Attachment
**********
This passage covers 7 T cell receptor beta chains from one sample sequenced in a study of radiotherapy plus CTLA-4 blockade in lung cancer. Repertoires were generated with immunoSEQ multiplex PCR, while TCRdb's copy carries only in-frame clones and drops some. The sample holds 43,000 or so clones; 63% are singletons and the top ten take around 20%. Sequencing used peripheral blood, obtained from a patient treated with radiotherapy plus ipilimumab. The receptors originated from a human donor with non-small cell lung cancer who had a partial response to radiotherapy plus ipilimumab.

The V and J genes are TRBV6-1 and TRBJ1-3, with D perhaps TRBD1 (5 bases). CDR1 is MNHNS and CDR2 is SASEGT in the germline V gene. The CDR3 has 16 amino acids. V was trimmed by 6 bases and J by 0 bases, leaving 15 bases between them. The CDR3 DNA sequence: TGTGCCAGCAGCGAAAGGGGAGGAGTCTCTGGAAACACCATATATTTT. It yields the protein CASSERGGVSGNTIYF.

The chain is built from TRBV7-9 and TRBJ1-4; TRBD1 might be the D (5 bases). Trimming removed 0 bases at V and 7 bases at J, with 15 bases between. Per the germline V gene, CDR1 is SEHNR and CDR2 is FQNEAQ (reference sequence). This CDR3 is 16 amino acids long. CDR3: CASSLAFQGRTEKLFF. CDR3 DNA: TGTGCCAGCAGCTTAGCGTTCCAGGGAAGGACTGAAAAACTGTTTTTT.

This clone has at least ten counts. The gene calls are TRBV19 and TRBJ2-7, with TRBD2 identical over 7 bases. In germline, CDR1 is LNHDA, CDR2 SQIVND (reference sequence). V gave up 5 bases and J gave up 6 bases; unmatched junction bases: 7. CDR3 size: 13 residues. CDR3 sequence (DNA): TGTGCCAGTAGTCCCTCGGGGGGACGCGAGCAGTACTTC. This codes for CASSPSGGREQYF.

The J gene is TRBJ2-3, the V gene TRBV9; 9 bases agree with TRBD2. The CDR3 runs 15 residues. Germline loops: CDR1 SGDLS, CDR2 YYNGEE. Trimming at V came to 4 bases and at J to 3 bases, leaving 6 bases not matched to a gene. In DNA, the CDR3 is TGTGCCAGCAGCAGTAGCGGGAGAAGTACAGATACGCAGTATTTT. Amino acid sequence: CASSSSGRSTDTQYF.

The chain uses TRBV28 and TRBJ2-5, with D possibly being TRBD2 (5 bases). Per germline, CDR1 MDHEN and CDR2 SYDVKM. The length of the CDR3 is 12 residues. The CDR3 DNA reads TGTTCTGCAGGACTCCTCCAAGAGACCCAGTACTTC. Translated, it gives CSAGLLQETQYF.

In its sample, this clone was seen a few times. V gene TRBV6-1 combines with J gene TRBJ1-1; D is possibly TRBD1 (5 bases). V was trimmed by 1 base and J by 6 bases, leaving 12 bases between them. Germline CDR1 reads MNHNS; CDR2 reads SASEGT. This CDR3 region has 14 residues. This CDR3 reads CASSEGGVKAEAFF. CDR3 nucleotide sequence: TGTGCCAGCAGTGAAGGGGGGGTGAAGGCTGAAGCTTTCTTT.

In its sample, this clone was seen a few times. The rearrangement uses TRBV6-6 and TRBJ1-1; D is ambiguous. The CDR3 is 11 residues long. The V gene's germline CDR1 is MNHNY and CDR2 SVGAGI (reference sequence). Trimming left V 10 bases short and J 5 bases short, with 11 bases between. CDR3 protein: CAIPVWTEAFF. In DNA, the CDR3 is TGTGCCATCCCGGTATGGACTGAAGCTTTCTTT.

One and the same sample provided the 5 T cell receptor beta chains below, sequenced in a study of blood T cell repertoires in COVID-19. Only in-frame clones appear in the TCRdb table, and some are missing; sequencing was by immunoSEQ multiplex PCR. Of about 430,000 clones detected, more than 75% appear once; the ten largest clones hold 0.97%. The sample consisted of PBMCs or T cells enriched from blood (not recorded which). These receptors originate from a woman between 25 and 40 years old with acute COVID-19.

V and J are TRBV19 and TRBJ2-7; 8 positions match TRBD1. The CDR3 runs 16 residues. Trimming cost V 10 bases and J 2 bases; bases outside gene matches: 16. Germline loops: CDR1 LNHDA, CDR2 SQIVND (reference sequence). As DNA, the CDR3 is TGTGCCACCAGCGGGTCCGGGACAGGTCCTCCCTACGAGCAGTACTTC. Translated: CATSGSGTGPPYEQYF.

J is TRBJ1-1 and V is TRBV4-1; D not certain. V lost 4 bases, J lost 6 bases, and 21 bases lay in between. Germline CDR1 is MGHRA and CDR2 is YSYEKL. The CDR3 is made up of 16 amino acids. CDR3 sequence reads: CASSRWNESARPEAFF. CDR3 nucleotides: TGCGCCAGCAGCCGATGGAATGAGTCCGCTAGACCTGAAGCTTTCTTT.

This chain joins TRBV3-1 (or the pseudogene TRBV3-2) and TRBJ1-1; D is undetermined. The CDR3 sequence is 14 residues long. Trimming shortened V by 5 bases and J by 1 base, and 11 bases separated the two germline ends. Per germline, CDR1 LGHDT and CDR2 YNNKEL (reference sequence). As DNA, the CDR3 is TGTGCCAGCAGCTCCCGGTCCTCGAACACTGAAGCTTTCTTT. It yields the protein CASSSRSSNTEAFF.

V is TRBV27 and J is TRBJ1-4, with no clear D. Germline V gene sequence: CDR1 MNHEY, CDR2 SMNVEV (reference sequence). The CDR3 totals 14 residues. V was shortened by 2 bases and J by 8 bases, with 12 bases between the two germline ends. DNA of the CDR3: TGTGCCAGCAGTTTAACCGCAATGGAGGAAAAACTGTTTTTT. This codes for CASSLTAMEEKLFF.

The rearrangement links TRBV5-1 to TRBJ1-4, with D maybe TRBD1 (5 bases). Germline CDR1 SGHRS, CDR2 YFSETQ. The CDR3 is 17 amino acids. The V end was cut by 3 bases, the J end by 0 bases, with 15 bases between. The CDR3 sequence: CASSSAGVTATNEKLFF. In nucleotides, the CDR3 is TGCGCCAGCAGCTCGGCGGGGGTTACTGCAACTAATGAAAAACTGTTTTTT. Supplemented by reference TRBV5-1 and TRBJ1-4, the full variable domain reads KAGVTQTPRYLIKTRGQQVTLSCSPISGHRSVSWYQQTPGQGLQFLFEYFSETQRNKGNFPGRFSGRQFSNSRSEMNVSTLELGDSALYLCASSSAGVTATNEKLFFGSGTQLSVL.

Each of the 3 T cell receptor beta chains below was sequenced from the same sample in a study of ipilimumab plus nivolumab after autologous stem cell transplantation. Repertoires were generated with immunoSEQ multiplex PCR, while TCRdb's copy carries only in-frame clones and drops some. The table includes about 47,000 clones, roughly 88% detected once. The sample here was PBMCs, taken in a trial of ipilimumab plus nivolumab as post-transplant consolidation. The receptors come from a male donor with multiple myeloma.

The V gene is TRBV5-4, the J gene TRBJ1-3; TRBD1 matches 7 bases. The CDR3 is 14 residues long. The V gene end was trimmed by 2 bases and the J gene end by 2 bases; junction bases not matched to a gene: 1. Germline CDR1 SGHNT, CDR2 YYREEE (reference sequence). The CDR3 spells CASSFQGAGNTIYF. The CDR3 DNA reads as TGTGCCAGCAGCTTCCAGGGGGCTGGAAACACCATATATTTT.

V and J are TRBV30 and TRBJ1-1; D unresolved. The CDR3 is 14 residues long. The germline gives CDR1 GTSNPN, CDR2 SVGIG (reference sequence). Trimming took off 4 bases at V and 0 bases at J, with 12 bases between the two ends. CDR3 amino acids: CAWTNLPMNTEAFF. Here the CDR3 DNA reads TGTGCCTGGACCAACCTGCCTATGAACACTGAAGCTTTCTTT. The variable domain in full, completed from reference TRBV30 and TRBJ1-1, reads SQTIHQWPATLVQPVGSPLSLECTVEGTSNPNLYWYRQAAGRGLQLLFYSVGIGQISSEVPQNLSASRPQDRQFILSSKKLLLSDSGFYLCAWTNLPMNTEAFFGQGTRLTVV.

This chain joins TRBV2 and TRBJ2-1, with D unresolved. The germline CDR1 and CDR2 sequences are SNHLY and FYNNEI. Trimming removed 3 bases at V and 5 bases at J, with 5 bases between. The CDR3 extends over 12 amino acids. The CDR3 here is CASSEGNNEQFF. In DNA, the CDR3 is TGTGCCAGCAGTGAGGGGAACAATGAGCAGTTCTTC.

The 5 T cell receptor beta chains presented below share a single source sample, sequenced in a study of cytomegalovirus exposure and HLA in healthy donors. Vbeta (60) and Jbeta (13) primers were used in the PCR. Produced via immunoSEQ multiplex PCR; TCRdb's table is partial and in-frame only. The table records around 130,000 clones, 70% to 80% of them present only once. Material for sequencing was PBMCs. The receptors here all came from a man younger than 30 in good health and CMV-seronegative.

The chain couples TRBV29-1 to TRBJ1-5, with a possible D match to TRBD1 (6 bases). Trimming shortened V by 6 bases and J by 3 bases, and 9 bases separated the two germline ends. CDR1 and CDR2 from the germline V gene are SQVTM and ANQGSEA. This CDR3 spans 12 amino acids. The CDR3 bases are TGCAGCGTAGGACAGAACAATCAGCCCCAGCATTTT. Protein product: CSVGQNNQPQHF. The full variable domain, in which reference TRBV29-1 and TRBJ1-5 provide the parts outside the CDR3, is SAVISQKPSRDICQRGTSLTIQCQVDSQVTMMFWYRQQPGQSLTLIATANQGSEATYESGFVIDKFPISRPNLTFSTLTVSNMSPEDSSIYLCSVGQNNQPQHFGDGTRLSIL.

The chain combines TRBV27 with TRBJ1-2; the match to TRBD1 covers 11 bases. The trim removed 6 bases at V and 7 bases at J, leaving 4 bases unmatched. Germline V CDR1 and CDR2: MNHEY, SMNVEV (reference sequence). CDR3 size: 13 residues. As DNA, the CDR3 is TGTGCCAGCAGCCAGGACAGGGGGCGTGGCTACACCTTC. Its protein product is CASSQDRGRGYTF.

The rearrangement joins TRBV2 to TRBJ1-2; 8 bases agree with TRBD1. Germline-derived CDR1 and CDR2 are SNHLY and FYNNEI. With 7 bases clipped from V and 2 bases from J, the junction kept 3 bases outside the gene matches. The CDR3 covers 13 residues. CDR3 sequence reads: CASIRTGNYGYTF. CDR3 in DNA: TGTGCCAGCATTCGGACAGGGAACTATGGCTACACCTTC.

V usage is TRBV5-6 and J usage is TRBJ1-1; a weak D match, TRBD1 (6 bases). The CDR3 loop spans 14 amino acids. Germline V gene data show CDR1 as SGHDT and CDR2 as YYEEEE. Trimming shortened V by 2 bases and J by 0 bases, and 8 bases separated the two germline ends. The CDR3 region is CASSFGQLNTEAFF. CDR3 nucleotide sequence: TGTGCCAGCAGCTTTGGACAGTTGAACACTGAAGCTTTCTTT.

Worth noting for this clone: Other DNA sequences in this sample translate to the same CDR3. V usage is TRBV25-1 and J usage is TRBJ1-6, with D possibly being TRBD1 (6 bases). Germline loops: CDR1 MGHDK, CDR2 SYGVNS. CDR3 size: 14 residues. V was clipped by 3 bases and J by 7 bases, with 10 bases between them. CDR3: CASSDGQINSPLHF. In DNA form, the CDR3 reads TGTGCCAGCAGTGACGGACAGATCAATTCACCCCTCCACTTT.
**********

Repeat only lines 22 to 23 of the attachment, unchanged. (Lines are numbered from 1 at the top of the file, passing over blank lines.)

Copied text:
The rearrangement joins TRBV2 to TRBJ1-2; 8 bases agree with TRBD1. Germline-derived CDR1 and CDR2 are SNHLY and FYNNEI. With 7 bases clipped from V and 2 bases from J, the junction kept 3 bases outside the gene matches. The CDR3 covers 13 residues. CDR3 sequence reads: CASIRTGNYGYTF. CDR3 in DNA: TGTGCCAGCATTCGGACAGGGAACTATGGCTACACCTTC.

V usage is TRBV5-6 and J usage is TRBJ1-1; a weak D match, TRBD1 (6 bases). The CDR3 loop spans 14 amino acids. Germline V gene data show CDR1 as SGHDT and CDR2 as YYEEEE. Trimming shortened V by 2 bases and J by 0 bases, and 8 bases separated the two germline ends. The CDR3 region is CASSFGQLNTEAFF. CDR3 nucleotide sequence: TGTGCCAGCAGCTTTGGACAGTTGAACACTGAAGCTTTCTTT.